Cellphone service: With all the wireless carriers out there, you can find plenty of great deals on cellphone service if you're willing to search. Don't forget low-cost carriers, as they sometimes offer significantly lower rates and similar quality to the big four.

Here are a few ways to cut your cellphone bill:

  • Opt for a cheaper plan with less mobile data if you're usually able to connect to a Wi-Fi network.
  • Set up auto-pay, as many carriers offer a discount if you do.
  • Go with a prepaid plan so you only use what you need.

Video streaming: Odds are you don't need Netflix, Hulu, and Amazon Prime all at the same time. Overspending on subscription services is a common and correctable issue. Instead of paying $30 or more per month to have all the content the internet can offer at your fingertips, stick with one streaming service. If you want to try a new one, just cancel the previous service first.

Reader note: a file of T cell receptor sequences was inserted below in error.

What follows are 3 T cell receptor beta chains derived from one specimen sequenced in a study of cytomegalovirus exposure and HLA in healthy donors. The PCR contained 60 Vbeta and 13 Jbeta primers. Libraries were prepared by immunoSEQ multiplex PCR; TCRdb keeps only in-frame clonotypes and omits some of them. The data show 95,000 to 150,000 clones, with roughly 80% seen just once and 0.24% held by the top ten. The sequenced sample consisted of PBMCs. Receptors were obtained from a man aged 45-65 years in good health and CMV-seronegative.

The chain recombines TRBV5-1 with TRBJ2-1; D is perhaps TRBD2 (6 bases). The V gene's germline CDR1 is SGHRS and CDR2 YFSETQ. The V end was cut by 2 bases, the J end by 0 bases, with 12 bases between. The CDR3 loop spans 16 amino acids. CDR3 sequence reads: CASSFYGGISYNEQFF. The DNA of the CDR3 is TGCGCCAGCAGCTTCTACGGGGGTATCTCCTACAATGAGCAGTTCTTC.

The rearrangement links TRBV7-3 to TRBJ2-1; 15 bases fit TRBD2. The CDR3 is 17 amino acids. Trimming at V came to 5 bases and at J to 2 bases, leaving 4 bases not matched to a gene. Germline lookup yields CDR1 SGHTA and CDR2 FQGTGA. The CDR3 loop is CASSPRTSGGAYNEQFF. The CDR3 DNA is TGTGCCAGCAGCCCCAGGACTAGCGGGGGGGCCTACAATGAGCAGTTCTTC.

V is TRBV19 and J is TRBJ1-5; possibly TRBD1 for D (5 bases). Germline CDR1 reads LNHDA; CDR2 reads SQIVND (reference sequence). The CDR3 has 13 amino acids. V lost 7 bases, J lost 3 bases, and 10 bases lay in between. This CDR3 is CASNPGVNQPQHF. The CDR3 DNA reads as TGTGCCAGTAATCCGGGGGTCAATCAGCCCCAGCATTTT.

Not every expense needs to be reduced or eliminated. Unless you've been spending far too much on one of the items below, these are costs you can keep.

Rent/mortgage: While your home shouldn't take up a huge portion of your budget, you do need a roof over your head. A good rule of thumb here is that your housing costs should be no more than 30% of your gross monthly income. So if your gross pay is $3,000 per month, you’d want to pay $900 or less for your rent or mortgage.

Insurance: Insurance can be a lifesaver if you have a car accident or sudden medical expense, or if someone robs your home, to name a few nightmare scenarios. The types of insurance needed depend on the person, but most young adults should at least have:

  • Health insurance
  • Auto insurance